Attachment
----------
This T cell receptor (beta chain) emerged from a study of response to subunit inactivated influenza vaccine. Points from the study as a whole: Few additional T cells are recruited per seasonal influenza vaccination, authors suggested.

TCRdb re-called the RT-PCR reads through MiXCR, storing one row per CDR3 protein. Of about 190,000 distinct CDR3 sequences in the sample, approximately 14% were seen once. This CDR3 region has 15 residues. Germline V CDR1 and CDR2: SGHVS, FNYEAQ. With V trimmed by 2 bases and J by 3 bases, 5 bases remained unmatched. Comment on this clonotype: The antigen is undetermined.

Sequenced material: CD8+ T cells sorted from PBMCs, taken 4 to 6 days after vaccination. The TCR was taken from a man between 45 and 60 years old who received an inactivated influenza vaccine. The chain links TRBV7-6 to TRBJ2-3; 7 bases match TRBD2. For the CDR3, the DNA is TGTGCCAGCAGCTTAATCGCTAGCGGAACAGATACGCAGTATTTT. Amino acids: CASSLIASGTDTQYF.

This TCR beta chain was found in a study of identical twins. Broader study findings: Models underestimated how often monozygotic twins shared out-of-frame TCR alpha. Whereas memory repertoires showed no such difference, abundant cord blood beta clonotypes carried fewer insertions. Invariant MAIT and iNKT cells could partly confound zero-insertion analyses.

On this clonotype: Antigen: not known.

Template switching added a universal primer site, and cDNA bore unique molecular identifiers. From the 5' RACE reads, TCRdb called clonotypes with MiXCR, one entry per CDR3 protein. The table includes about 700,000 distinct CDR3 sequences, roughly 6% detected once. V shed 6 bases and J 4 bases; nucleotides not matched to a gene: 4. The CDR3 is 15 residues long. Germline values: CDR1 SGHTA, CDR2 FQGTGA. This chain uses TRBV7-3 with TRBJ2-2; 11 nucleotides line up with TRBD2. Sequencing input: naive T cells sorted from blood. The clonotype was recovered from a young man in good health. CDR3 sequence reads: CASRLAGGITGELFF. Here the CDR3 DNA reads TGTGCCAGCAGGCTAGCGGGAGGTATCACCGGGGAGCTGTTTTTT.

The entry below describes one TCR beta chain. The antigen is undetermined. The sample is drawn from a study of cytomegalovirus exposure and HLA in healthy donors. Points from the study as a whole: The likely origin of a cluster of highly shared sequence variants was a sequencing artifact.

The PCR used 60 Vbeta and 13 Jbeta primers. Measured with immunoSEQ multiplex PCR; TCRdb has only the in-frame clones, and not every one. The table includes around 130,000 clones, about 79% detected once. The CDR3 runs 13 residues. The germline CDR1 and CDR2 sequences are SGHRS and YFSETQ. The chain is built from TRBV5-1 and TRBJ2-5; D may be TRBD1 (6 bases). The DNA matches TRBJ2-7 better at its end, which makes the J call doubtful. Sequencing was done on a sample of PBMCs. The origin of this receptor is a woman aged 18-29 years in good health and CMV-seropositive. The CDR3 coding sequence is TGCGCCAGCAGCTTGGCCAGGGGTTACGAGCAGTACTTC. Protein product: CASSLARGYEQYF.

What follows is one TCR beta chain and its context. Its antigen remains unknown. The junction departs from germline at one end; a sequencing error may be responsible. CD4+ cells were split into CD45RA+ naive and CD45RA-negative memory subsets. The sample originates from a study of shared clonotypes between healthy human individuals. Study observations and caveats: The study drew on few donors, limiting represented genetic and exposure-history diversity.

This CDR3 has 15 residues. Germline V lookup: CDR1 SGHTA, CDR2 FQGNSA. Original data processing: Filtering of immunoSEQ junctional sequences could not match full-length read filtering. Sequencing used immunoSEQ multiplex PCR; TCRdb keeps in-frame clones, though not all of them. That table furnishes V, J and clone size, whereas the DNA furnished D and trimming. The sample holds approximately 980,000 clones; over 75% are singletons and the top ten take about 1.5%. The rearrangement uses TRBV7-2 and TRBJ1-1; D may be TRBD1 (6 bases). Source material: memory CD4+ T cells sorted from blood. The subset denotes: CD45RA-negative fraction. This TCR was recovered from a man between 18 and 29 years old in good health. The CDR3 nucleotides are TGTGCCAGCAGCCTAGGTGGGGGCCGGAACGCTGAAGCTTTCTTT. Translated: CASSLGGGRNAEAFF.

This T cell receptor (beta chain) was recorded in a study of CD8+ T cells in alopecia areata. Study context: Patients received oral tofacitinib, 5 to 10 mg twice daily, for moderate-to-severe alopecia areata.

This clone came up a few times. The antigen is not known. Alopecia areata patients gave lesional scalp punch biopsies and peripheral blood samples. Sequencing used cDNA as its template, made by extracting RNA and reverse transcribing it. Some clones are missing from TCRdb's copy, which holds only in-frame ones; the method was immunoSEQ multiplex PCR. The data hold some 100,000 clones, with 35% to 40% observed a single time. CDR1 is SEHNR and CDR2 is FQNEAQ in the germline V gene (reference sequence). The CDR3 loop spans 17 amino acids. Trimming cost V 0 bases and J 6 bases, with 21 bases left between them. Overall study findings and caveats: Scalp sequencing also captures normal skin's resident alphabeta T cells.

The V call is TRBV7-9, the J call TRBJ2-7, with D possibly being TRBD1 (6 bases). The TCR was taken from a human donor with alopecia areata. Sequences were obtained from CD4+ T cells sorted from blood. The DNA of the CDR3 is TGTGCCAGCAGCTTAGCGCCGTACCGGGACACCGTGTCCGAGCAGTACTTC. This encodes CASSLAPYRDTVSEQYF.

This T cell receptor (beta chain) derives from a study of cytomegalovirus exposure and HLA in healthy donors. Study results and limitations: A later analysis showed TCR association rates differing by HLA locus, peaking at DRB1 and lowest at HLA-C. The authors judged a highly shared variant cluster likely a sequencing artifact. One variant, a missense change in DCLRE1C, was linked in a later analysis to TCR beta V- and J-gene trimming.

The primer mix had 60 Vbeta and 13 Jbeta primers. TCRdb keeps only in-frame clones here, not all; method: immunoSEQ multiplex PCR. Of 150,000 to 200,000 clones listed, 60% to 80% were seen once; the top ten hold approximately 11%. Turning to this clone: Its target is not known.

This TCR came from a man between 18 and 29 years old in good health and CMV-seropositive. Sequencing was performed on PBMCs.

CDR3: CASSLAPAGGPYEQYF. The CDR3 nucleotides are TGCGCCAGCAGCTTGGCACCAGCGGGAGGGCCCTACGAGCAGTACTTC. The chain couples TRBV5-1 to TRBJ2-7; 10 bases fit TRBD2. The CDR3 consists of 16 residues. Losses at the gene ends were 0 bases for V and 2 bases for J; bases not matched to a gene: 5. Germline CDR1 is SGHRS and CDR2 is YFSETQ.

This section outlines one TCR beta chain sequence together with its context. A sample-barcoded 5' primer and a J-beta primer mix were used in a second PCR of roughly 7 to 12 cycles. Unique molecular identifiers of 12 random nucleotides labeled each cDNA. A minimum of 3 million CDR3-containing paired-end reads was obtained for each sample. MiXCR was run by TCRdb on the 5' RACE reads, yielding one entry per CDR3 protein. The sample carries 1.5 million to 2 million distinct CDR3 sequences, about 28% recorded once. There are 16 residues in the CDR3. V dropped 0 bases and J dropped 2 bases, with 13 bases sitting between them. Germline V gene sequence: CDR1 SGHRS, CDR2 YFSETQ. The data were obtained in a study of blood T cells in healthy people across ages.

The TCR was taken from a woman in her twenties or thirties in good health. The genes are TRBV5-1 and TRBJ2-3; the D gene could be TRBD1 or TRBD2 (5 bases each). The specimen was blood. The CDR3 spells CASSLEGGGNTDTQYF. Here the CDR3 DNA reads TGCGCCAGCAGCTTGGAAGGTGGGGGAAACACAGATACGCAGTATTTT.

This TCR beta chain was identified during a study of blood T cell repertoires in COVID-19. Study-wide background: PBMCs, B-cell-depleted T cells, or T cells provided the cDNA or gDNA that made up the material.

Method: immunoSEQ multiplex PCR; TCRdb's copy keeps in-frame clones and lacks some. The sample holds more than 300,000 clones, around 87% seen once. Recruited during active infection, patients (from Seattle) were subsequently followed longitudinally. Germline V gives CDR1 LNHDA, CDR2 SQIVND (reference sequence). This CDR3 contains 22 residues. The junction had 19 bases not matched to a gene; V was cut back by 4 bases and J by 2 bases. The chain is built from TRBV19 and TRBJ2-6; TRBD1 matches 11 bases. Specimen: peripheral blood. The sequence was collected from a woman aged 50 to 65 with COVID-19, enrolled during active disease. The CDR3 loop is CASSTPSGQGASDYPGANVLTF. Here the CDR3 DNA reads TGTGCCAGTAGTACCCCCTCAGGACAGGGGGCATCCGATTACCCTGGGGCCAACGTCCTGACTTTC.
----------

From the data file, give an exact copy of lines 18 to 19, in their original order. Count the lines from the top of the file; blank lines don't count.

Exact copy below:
This section outlines one TCR beta chain sequence together with its context. A sample-barcoded 5' primer and a J-beta primer mix were used in a second PCR of roughly 7 to 12 cycles. Unique molecular identifiers of 12 random nucleotides labeled each cDNA. A minimum of 3 million CDR3-containing paired-end reads was obtained for each sample. MiXCR was run by TCRdb on the 5' RACE reads, yielding one entry per CDR3 protein. The sample carries 1.5 million to 2 million distinct CDR3 sequences, about 28% recorded once. There are 16 residues in the CDR3. V dropped 0 bases and J dropped 2 bases, with 13 bases sitting between them. Germline V gene sequence: CDR1 SGHRS, CDR2 YFSETQ. The data were obtained in a study of blood T cells in healthy people across ages.

The TCR was taken from a woman in her twenties or thirties in good health. The genes are TRBV5-1 and TRBJ2-3; the D gene could be TRBD1 or TRBD2 (5 bases each). The specimen was blood. The CDR3 spells CASSLEGGGNTDTQYF. Here the CDR3 DNA reads TGCGCCAGCAGCTTGGAAGGTGGGGGAAACACAGATACGCAGTATTTT.